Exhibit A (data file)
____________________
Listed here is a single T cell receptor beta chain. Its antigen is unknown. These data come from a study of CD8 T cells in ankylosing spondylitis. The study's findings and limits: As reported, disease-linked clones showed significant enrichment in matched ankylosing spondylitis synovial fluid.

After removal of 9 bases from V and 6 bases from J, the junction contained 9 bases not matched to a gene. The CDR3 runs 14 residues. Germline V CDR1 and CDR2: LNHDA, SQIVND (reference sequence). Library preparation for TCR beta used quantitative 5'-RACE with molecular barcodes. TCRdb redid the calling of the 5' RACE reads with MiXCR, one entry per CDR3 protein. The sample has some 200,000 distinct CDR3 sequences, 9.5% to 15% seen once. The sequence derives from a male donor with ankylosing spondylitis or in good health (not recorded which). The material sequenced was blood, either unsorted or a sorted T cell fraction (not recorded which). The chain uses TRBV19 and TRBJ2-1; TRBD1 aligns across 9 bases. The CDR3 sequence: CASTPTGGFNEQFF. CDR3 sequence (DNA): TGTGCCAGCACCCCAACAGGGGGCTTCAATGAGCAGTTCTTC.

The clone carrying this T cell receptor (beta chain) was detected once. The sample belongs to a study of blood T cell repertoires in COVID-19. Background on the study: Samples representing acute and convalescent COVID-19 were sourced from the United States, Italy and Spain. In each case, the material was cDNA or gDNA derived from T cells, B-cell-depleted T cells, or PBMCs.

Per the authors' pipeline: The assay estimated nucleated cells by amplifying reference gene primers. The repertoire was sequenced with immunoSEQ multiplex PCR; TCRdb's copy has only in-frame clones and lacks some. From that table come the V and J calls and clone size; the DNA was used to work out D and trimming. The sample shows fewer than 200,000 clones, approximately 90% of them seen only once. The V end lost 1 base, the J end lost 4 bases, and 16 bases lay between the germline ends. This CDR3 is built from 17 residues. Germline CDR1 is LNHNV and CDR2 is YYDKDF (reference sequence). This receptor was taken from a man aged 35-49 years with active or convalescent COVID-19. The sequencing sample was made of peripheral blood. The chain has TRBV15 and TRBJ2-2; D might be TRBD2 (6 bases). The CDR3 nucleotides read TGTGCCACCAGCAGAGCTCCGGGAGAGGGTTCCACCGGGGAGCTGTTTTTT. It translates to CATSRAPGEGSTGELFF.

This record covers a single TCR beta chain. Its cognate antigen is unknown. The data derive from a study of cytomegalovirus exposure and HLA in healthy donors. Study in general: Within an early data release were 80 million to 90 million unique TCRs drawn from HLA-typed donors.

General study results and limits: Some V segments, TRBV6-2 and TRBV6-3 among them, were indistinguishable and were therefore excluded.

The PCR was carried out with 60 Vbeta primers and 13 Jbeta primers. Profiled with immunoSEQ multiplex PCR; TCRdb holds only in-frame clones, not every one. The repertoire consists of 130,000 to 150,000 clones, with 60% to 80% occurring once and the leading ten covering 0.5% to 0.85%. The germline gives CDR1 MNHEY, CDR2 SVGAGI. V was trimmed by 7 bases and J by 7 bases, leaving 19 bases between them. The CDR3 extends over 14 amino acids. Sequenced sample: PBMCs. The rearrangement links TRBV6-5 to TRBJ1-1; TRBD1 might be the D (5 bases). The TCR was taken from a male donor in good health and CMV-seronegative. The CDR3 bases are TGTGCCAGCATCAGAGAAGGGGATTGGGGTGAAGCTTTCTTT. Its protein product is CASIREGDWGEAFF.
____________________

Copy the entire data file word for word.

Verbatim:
Listed here is a single T cell receptor beta chain. Its antigen is unknown. These data come from a study of CD8 T cells in ankylosing spondylitis. The study's findings and limits: As reported, disease-linked clones showed significant enrichment in matched ankylosing spondylitis synovial fluid.

After removal of 9 bases from V and 6 bases from J, the junction contained 9 bases not matched to a gene. The CDR3 runs 14 residues. Germline V CDR1 and CDR2: LNHDA, SQIVND (reference sequence). Library preparation for TCR beta used quantitative 5'-RACE with molecular barcodes. TCRdb redid the calling of the 5' RACE reads with MiXCR, one entry per CDR3 protein. The sample has some 200,000 distinct CDR3 sequences, 9.5% to 15% seen once. The sequence derives from a male donor with ankylosing spondylitis or in good health (not recorded which). The material sequenced was blood, either unsorted or a sorted T cell fraction (not recorded which). The chain uses TRBV19 and TRBJ2-1; TRBD1 aligns across 9 bases. The CDR3 sequence: CASTPTGGFNEQFF. CDR3 sequence (DNA): TGTGCCAGCACCCCAACAGGGGGCTTCAATGAGCAGTTCTTC.

The clone carrying this T cell receptor (beta chain) was detected once. The sample belongs to a study of blood T cell repertoires in COVID-19. Background on the study: Samples representing acute and convalescent COVID-19 were sourced from the United States, Italy and Spain. In each case, the material was cDNA or gDNA derived from T cells, B-cell-depleted T cells, or PBMCs.

Per the authors' pipeline: The assay estimated nucleated cells by amplifying reference gene primers. The repertoire was sequenced with immunoSEQ multiplex PCR; TCRdb's copy has only in-frame clones and lacks some. From that table come the V and J calls and clone size; the DNA was used to work out D and trimming. The sample shows fewer than 200,000 clones, approximately 90% of them seen only once. The V end lost 1 base, the J end lost 4 bases, and 16 bases lay between the germline ends. This CDR3 is built from 17 residues. Germline CDR1 is LNHNV and CDR2 is YYDKDF (reference sequence). This receptor was taken from a man aged 35-49 years with active or convalescent COVID-19. The sequencing sample was made of peripheral blood. The chain has TRBV15 and TRBJ2-2; D might be TRBD2 (6 bases). The CDR3 nucleotides read TGTGCCACCAGCAGAGCTCCGGGAGAGGGTTCCACCGGGGAGCTGTTTTTT. It translates to CATSRAPGEGSTGELFF.

This record covers a single TCR beta chain. Its cognate antigen is unknown. The data derive from a study of cytomegalovirus exposure and HLA in healthy donors. Study in general: Within an early data release were 80 million to 90 million unique TCRs drawn from HLA-typed donors.

General study results and limits: Some V segments, TRBV6-2 and TRBV6-3 among them, were indistinguishable and were therefore excluded.

The PCR was carried out with 60 Vbeta primers and 13 Jbeta primers. Profiled with immunoSEQ multiplex PCR; TCRdb holds only in-frame clones, not every one. The repertoire consists of 130,000 to 150,000 clones, with 60% to 80% occurring once and the leading ten covering 0.5% to 0.85%. The germline gives CDR1 MNHEY, CDR2 SVGAGI. V was trimmed by 7 bases and J by 7 bases, leaving 19 bases between them. The CDR3 extends over 14 amino acids. Sequenced sample: PBMCs. The rearrangement links TRBV6-5 to TRBJ1-1; TRBD1 might be the D (5 bases). The TCR was taken from a male donor in good health and CMV-seronegative. The CDR3 bases are TGTGCCAGCATCAGAGAAGGGGATTGGGGTGAAGCTTTCTTT. Its protein product is CASIREGDWGEAFF.